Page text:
It’s that time of year once again! The expected “New You” slogans are populating the airwaves and saturating the marketplace. Whenever we approach a new year, the predictable appeals to look forward to new beginnings are always meeting us. And if you’re a millennial (approximately ages 18 to 34), you’re expected to be on the frontlines of change and pursuing new ventures in 2017. As a fellow millennial, I can attest to the burden and expectation to reach further and aim higher. With every challenge I’ve faced, my faith in God has been an anchor through life’s ups and downs. Here’s my challenge to you: While the weight of expectation increases, why not give faith in God a chance in this New Year? Here are some quick tips in activating your faith in 2017:
Step #1: Digest God’s Word – everyday!
I wish I could tell you there were some quick way to grow your faith. I must report that there is no shortcut to faith in God! But, there is a sure way to grow your faith starting today – digest God’s Word everyday. I liken it to eating food. Sometimes, I admittedly eat my food too fast. As a result, I deny myself the opportunity to enjoy the taste of the food for the satisfying a momentary hunger. I’m learning to chew my food properly so that it can digest properly. I apply the same approach to the Word of God. It is our living Bread! Why rush it?
If you already do this, I want to applaud you and encourage you to keep going! If this hasn’t been a habit for you, start today! Rather than taking large sums of Scripture, take a portion and reflect on the passage. Search faith scriptures on Google via BibleGateway.com or Blble.com and read these life-giving verses. If you’re hungry for God to move in your life without hindrance, build your faith in His Word. It’s His promises!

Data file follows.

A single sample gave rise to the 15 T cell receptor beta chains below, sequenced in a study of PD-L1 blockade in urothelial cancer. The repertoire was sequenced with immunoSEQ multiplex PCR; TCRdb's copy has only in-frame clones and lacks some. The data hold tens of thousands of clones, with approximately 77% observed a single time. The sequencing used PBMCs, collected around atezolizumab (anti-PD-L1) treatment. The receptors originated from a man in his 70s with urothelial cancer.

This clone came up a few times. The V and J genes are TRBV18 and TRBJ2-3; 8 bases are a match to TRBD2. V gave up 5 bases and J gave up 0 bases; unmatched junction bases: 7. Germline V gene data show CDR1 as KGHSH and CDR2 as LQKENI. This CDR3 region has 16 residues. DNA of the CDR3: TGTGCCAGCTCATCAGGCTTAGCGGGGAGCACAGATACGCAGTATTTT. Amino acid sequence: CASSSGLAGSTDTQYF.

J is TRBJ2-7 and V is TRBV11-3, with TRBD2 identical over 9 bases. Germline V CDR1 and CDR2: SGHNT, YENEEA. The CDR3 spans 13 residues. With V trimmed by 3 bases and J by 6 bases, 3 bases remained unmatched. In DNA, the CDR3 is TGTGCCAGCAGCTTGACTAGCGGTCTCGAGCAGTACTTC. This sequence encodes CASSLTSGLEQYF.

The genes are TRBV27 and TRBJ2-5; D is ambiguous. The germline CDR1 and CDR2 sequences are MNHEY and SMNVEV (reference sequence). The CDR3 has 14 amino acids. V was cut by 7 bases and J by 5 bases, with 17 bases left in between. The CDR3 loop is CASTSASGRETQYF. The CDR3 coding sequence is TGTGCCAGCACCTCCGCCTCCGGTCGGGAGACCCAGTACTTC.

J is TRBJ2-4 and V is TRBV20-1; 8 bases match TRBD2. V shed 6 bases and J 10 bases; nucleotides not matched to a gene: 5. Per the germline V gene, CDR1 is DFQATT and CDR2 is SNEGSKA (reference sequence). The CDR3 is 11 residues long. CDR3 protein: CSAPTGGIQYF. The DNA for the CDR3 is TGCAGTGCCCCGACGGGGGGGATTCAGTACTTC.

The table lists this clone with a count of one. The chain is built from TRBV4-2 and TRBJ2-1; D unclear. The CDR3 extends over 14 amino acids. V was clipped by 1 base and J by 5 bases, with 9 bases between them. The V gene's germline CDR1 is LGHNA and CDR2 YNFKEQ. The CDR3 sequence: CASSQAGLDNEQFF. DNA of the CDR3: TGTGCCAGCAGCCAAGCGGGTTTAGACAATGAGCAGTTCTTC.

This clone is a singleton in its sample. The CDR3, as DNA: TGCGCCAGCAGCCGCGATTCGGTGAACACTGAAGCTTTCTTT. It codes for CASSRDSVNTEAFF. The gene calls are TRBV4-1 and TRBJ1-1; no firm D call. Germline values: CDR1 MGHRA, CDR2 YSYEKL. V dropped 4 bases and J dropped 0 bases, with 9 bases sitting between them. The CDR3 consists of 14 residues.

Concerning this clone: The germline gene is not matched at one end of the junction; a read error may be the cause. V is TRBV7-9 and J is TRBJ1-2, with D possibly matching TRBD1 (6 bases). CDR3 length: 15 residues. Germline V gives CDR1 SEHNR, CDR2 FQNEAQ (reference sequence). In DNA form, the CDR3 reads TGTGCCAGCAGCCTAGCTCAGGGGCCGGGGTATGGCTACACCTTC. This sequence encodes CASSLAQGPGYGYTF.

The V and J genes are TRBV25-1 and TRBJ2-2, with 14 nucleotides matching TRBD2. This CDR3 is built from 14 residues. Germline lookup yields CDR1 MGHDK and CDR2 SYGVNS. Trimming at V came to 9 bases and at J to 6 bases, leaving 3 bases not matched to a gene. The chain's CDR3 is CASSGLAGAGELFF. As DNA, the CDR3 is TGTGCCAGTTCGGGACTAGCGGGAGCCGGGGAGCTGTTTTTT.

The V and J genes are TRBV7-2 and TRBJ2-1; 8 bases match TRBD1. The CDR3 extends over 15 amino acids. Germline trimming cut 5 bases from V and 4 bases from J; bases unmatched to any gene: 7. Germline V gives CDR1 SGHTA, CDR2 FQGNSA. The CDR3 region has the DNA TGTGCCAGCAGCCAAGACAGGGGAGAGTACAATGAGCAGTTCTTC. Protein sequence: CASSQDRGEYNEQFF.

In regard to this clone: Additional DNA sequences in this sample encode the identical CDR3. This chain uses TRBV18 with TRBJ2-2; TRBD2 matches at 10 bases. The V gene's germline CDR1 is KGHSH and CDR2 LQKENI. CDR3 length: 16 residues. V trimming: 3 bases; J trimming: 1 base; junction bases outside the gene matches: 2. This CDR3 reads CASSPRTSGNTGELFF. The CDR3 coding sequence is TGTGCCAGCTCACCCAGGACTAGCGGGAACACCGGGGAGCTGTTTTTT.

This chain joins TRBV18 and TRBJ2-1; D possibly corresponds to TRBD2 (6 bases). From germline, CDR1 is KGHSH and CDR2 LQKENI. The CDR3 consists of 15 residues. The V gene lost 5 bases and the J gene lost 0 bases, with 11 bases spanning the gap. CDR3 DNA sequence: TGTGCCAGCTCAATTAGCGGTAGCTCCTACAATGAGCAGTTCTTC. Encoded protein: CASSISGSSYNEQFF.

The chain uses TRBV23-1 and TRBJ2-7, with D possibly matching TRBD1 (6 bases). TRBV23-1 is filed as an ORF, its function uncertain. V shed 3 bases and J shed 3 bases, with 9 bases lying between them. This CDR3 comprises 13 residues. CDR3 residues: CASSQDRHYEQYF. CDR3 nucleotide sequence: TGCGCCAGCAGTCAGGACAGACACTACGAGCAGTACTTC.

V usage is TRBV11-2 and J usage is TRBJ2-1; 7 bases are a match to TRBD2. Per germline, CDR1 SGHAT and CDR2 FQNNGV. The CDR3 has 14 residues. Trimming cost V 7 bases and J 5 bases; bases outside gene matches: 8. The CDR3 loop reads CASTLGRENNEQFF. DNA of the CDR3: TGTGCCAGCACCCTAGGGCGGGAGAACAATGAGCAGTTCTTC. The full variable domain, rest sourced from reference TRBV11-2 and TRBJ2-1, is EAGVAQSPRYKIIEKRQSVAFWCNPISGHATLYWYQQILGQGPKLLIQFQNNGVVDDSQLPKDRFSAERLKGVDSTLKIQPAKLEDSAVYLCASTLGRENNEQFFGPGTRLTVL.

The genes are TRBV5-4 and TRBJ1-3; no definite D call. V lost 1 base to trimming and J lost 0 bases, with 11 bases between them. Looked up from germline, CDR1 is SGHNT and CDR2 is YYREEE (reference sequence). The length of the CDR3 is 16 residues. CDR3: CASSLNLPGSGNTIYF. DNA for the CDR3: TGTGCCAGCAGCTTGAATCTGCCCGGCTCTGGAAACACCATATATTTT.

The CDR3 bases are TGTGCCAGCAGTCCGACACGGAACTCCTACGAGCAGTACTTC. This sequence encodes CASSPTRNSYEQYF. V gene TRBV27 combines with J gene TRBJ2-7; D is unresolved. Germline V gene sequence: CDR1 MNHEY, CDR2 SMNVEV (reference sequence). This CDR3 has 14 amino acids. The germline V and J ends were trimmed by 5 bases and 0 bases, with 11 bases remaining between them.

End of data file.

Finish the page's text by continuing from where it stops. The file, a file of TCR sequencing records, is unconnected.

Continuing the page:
Step #2: Devote time in prayer.
I used to think I couldn’t pray because I heard other people pray publicly. From my observations, I did not measure up at all! Their poetry and prose was on point! They talked to God with eloquent language. I thought I was at a poetry jam! But, I laid down on those insecurities to pick up the mantle of prayer. It’s talking with God and listening to God. I know our schedules and lives can be hectic and quite overwhelming. But, the Giver of your life wants to connect with you. He wants to hear your heart and desires that you hear His.